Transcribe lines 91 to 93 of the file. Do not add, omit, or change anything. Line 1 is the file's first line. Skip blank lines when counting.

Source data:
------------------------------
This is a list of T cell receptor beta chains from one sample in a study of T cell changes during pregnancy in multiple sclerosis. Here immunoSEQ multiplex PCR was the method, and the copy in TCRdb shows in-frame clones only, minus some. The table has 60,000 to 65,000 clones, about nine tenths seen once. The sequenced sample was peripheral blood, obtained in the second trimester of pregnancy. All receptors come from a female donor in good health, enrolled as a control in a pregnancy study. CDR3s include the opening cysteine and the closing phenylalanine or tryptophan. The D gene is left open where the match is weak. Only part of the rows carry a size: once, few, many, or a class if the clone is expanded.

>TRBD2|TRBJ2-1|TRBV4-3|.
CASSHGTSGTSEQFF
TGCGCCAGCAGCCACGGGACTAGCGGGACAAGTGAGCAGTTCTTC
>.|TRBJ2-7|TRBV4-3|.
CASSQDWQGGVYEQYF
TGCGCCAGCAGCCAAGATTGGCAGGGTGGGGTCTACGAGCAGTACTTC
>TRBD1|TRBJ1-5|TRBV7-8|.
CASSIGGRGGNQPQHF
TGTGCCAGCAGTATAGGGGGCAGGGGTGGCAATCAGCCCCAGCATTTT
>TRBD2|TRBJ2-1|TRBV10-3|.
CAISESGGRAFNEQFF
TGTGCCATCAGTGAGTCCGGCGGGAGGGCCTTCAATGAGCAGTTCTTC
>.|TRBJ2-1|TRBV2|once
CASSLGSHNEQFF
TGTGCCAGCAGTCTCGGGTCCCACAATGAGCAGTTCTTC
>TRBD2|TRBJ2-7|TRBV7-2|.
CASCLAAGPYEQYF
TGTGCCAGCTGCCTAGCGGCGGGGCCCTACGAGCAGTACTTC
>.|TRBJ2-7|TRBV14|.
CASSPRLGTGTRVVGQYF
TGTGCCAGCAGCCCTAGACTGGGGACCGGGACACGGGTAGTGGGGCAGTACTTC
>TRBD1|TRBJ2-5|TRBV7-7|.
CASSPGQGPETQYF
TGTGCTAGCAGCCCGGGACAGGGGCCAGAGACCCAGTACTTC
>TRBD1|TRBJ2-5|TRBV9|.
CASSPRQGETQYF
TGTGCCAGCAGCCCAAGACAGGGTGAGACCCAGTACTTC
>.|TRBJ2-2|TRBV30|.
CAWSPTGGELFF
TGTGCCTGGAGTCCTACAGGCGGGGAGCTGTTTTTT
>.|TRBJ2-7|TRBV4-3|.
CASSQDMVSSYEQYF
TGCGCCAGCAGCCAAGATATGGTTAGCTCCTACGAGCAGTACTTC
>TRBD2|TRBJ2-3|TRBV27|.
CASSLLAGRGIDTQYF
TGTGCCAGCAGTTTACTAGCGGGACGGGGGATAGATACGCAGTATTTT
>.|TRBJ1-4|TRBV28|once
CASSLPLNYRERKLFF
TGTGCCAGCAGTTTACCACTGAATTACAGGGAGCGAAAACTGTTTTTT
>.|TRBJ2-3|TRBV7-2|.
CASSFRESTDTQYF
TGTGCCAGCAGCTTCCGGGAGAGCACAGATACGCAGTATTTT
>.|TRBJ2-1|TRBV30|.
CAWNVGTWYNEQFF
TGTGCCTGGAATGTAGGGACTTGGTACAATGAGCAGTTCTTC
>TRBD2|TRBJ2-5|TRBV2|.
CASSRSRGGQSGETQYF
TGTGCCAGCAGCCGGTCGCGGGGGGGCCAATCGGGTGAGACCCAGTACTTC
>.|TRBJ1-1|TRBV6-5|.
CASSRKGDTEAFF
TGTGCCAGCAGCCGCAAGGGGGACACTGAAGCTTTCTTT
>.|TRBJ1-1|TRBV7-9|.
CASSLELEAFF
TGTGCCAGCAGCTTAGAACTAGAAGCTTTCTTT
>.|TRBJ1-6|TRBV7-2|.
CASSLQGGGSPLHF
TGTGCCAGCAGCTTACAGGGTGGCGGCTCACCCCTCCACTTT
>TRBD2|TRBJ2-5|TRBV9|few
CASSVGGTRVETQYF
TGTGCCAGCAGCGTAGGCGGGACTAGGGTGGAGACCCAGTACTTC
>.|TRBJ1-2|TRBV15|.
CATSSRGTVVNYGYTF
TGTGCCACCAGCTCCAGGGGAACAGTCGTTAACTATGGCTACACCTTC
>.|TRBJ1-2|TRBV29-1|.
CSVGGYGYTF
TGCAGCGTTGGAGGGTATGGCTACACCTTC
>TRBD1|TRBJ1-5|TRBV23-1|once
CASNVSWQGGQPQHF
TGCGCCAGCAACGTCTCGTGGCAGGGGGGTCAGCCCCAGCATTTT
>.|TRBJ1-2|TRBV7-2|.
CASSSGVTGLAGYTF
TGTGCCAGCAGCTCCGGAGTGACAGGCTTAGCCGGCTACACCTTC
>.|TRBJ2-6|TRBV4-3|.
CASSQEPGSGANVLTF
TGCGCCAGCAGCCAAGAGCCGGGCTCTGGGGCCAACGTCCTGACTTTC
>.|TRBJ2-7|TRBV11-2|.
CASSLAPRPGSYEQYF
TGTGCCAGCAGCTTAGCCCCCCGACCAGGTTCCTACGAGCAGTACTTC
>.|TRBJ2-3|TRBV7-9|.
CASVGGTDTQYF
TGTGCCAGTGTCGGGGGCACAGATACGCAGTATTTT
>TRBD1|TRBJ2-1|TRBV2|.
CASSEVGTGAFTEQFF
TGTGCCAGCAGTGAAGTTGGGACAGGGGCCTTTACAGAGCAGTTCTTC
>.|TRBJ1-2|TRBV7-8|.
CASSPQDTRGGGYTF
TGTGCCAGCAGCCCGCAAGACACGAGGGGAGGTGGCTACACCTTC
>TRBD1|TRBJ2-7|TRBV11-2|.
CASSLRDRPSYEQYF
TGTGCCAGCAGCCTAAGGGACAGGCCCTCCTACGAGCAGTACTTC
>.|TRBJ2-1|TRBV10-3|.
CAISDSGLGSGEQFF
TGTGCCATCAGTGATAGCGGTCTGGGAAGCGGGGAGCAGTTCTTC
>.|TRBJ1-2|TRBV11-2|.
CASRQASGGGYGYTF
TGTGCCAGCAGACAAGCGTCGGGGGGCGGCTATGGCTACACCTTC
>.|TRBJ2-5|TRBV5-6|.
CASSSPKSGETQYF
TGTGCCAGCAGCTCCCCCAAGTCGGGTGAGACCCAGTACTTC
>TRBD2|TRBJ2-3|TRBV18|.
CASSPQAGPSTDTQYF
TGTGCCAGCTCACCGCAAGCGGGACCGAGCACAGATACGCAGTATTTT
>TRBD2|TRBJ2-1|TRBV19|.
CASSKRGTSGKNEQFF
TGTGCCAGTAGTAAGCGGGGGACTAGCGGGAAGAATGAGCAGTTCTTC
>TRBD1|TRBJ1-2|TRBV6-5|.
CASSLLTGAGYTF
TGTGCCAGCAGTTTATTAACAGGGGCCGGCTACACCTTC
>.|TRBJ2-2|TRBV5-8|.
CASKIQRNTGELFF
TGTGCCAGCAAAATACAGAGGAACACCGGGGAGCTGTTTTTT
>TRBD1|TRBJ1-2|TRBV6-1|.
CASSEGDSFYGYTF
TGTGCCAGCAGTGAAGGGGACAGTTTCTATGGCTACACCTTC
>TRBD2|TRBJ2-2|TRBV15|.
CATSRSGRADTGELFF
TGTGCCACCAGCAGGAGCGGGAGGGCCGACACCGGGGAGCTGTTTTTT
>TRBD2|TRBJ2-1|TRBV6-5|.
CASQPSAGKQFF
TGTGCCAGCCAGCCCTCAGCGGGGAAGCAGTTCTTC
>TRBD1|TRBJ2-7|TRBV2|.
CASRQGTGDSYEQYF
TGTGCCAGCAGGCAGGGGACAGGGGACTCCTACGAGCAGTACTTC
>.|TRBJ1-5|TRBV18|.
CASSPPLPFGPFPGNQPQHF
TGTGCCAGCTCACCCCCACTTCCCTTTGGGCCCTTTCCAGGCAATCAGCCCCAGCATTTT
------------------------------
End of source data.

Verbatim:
TGTGCCAGCAGCCTAAGGGACAGGCCCTCCTACGAGCAGTACTTC
>.|TRBJ2-1|TRBV10-3|.
CAISDSGLGSGEQFF